An interesting visual take on etymology from mkinde of Ideas Illustrated, Visualizing English Word Origins:

Using Douglas Harper’s online dictionary of etymology, I paired up words from various passages I found online with entries in the dictionary. For each word, I pulled out the first listed language of origin and then re-constructed the text with some additional HTML infrastructure. The HTML would allow me to associate each word (or word fragment) with a color, title, and hyperlink to a definition.

It produces some striking, if predictable, results. (Thanks, Paul!)


  1. Neat. I’ve also been trying coming up with ways of detecting etymological facts in literature, especially etymological tropes in poetry, using OED. I discussed some of this work in a presentation at Digital Humanities 2012. Slides are here: (the second half of the presentation describes an etymology search program and some metrics).
    Also random discussions collected here:

  2. It’s a pity that he didn’t test Churchill’s “fight them on the beaches” speech, in which – it is alleged – the only word of French origin is “surrender”.
    (I suspect that the allegation is as untrue as it is unkind, but I’d be mildly interested to know.)

  3. The first ten words of the Churchill speech are: ‘From the moment that the French defences at Sedan and …’, which, not counting “French” and “Sedan”, already contain two words out of Old French.

  4. Jeffry House says

    It would be very surprising, since a lot of military terminology is French in origin, from general to colonel to lieutenant to manuevre.

  5. The word “French” is Anglo-Saxon < Frencisc, umlauted and palatalized from Franc, an inherited tribal name..

  6. It’s not the whole speech that is meant, just the famous sentence from the peroration: “We shall fight on the beaches, we shall fight on the landing grounds, we shall fight in the fields and in the streets, we shall fight in the hills; we shall never surrender.” I suspect Churchill was more interested in stressed monosyllables than in etymology.

  7. Thanks, D-AW, John.
    Aye, it’s probably the peroration that’s meant. It’s an unkind remark because people of Churchill’s generation remembered the doggedness of the French on the Western Front in the Great War. For them the French collapse in 1940 was a horrible surprise. It’s youngsters and others ignorant of history (is that indirect enough, Hat?) who enjoy sneering at French military prowess.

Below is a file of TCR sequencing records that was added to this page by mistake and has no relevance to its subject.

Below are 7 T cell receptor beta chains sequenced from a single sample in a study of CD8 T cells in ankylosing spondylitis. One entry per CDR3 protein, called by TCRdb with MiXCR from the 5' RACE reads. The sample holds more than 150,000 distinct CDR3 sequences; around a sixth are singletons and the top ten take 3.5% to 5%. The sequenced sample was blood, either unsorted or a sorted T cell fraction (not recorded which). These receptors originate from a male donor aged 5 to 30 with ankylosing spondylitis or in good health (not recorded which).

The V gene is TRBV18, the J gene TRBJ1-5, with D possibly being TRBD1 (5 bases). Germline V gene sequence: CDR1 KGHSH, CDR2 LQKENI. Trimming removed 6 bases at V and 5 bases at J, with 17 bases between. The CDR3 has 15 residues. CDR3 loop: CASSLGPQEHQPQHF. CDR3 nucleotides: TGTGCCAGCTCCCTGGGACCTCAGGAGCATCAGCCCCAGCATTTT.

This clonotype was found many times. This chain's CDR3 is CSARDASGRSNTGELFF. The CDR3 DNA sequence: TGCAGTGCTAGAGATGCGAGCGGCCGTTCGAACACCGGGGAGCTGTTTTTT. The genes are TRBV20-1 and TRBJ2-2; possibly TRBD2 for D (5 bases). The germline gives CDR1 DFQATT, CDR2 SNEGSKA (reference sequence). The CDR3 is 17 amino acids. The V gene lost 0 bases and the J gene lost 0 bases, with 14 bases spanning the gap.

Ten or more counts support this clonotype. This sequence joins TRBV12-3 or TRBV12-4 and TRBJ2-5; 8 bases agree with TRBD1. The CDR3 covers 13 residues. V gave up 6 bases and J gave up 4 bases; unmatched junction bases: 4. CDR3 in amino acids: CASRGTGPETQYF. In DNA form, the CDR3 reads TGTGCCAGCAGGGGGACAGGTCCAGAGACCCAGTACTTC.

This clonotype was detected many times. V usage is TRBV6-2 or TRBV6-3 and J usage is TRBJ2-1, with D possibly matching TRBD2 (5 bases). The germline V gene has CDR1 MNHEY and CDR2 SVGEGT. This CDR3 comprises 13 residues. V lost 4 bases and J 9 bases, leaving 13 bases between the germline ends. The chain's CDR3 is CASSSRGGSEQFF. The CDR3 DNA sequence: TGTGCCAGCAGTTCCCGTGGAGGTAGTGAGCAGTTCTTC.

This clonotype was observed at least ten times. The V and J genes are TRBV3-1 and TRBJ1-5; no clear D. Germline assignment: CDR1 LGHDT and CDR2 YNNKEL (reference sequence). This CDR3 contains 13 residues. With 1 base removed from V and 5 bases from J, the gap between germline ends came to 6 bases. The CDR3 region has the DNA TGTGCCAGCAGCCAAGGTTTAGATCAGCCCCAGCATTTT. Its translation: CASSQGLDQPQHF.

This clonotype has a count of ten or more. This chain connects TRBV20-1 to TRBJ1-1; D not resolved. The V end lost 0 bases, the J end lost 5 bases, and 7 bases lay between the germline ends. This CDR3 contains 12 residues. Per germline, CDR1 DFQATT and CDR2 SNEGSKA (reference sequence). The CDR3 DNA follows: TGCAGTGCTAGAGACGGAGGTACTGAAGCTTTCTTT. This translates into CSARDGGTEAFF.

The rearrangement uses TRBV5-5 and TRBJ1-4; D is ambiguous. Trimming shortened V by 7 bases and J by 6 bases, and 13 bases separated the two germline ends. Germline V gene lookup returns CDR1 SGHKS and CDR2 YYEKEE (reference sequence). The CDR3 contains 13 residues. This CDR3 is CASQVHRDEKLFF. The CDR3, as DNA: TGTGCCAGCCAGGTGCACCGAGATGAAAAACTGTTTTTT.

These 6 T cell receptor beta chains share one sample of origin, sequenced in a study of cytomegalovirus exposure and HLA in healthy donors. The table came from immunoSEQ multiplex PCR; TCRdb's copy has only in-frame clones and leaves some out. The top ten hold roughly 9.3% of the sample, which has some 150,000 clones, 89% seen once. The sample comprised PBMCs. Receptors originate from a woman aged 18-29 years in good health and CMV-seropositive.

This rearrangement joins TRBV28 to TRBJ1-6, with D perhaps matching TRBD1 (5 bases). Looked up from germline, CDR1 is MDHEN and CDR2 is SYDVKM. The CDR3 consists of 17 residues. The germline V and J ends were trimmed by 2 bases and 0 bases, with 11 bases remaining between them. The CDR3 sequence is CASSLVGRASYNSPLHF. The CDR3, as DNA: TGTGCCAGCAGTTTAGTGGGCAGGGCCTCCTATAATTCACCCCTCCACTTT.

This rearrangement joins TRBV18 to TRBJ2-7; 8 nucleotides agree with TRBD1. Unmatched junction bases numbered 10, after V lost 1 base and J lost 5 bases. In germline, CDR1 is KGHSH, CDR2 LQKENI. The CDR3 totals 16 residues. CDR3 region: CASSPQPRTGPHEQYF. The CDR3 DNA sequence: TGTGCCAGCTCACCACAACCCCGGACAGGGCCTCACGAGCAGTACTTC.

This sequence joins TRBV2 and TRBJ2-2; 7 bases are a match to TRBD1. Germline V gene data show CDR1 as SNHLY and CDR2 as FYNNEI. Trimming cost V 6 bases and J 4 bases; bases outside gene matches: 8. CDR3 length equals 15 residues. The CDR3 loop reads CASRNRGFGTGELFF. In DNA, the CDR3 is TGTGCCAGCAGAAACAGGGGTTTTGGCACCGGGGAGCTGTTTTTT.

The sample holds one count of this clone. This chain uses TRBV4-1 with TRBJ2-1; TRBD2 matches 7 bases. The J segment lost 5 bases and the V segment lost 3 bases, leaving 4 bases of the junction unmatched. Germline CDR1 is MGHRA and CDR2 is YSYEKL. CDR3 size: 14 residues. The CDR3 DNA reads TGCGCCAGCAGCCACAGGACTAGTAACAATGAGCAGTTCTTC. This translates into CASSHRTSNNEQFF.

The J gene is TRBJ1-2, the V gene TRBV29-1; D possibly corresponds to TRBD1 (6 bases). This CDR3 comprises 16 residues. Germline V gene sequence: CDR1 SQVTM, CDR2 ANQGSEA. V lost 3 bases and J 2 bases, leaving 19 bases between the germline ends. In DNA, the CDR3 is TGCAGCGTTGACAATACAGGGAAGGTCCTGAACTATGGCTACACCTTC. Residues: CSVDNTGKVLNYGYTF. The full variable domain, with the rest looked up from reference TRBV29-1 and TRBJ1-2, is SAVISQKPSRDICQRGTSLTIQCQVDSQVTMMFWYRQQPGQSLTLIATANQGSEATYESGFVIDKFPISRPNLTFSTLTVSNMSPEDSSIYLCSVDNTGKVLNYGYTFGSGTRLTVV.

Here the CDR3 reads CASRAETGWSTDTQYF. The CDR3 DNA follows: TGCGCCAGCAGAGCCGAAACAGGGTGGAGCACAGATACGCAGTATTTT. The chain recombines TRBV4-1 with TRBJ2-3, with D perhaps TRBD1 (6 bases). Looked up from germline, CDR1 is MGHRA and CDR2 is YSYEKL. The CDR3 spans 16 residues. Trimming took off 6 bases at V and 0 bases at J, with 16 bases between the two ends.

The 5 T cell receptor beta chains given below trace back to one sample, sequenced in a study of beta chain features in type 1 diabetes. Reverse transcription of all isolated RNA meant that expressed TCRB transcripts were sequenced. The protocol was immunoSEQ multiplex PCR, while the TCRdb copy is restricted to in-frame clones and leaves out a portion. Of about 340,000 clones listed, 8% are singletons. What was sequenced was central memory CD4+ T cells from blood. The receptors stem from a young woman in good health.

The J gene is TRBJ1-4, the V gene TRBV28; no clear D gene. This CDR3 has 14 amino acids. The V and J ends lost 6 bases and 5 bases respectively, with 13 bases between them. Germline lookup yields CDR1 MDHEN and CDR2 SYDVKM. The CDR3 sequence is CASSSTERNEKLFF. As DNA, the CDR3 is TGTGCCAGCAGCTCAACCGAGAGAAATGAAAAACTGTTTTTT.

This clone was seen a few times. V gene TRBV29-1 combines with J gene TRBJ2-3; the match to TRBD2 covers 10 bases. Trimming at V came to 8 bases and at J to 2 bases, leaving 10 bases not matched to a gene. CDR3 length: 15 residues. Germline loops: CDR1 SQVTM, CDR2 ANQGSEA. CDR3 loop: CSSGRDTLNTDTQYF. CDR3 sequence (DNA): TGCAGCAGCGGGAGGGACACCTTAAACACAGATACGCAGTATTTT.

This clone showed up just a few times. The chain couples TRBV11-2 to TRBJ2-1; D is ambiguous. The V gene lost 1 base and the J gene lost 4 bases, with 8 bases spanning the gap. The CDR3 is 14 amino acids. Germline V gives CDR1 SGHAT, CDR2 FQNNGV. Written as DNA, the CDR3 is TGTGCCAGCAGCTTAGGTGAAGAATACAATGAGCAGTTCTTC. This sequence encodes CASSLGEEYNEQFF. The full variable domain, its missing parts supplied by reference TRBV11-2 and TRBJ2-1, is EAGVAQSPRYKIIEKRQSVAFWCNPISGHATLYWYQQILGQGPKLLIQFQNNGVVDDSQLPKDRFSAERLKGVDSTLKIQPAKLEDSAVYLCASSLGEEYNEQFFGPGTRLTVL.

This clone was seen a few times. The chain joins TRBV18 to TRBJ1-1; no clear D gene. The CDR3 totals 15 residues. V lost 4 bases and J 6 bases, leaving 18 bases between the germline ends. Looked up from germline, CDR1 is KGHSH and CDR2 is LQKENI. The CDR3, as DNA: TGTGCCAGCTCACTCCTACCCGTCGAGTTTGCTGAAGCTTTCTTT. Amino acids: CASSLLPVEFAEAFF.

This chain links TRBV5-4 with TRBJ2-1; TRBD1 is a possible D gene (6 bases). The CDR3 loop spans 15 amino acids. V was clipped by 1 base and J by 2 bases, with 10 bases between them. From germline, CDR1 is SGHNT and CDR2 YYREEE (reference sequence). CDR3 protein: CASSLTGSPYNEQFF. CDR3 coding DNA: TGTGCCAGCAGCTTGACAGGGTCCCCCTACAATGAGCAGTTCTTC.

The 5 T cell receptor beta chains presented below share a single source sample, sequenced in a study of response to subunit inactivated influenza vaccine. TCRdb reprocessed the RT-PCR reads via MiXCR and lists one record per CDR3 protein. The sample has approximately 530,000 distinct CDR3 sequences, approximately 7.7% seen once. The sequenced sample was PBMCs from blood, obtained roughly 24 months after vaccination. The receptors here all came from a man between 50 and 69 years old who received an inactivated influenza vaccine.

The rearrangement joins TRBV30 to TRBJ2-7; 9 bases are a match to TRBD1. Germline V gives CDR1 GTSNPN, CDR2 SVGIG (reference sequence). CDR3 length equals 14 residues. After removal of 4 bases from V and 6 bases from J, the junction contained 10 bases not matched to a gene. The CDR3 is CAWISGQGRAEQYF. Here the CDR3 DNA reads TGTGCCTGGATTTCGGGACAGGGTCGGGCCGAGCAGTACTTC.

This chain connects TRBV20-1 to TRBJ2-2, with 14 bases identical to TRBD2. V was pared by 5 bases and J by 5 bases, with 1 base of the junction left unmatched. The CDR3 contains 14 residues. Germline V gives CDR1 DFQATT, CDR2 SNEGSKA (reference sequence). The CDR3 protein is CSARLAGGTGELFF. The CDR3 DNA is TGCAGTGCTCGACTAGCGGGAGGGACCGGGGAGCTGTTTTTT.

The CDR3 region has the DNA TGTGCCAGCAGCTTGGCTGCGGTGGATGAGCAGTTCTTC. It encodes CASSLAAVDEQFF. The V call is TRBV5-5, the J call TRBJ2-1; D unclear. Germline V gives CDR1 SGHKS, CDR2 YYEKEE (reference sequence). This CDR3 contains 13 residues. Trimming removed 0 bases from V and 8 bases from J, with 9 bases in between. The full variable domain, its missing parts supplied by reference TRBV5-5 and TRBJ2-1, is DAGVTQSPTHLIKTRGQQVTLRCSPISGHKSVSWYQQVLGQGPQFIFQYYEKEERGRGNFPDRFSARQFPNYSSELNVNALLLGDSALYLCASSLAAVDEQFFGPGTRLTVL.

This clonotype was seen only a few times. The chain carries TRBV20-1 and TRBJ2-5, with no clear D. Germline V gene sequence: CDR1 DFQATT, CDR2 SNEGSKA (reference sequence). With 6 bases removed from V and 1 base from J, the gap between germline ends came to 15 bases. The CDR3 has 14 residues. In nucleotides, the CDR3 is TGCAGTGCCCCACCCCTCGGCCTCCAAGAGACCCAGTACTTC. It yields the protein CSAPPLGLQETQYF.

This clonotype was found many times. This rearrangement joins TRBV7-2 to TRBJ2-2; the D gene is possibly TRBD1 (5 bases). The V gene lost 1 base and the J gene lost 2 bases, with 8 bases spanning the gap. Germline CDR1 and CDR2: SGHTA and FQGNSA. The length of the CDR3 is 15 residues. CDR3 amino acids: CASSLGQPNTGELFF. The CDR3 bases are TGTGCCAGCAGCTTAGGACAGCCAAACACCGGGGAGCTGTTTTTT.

8. These popular characterisations are always a bit unfair. I learnt when I was a youngster that Italian tanks have six gears: two forward, four reverse (or something like that).

  9. Well, I see it’s been applied to the French as well:
    Q: Did you hear about the new French tanks?
    A: They have 5 gears…4 in reverse, and one forward gear just in case they’re attacked from behind!

  10. I thought “baseball” was the Cornish name for the sport before becoming the American name? So shouldn’t it be British English instead of American English?

  11. Base ball is a plain English expression, and the game was played in England (with different rules) before coming to America. It’s referred to in Jane Austen.

  12. marie-lucie says

    the new French tanks
    Like the US, France is a great exporter of military hardware. Not that I find this anything to brag about.

  13. John Cowan says

    The paragraph in which the surrender sentence, a total of 307 words appears is pretty Germanic on examination. Here are the non-native words: confidence, duty, neglected, arrangements, prove, Parliament, defend (thrice), menace, tyranny, necessary (twice), rate, resolve, Majesty’s, Government, nation, Empire (twice), Republic, linked, cause, native, aiding, comrades, tracts, famous, State, Gestapo, odious, apparatus, Nazi, rule, France, oceans, confidence, cost, surrender, moment, part, subjugated, armed, guarded, Fleet, carry, power, rescue, liberation. (Struggle is of Germanic origin but may or may not be native.) That’s about one in six, which is probably pretty sparse for a political speech.

  14. John Cowan says

    Oops, fleet is native. In addition, I left out French, because originally l was going to leave out all proper names.

  15. Rodger C says

    French is native.

  16. John Cowan says

    Well, it existed in OE, but it’s not clear to me whether it went through Romance or descended directly from Proto-Germanic. France certainly had such a detour.

  17. @John Cowan: Etymology Online says of French: from Old English frencisc “French,” originally “of the Franks,” from franca, the people name….

    This suggests there was no detour through Romance. However, what I found more interesting was this note: Similar contraction of –ish is in Dutch, Scotch, Welsh, suggesting the habit applies to the names of only the intimate neighbors.

  18. SFReader says

    Looking at the map, it doesn’t seem likely that Angles, Jutes and Saxons would need to use Latin name for Franks who were literally their next door neighbors (well, next street neighbors)

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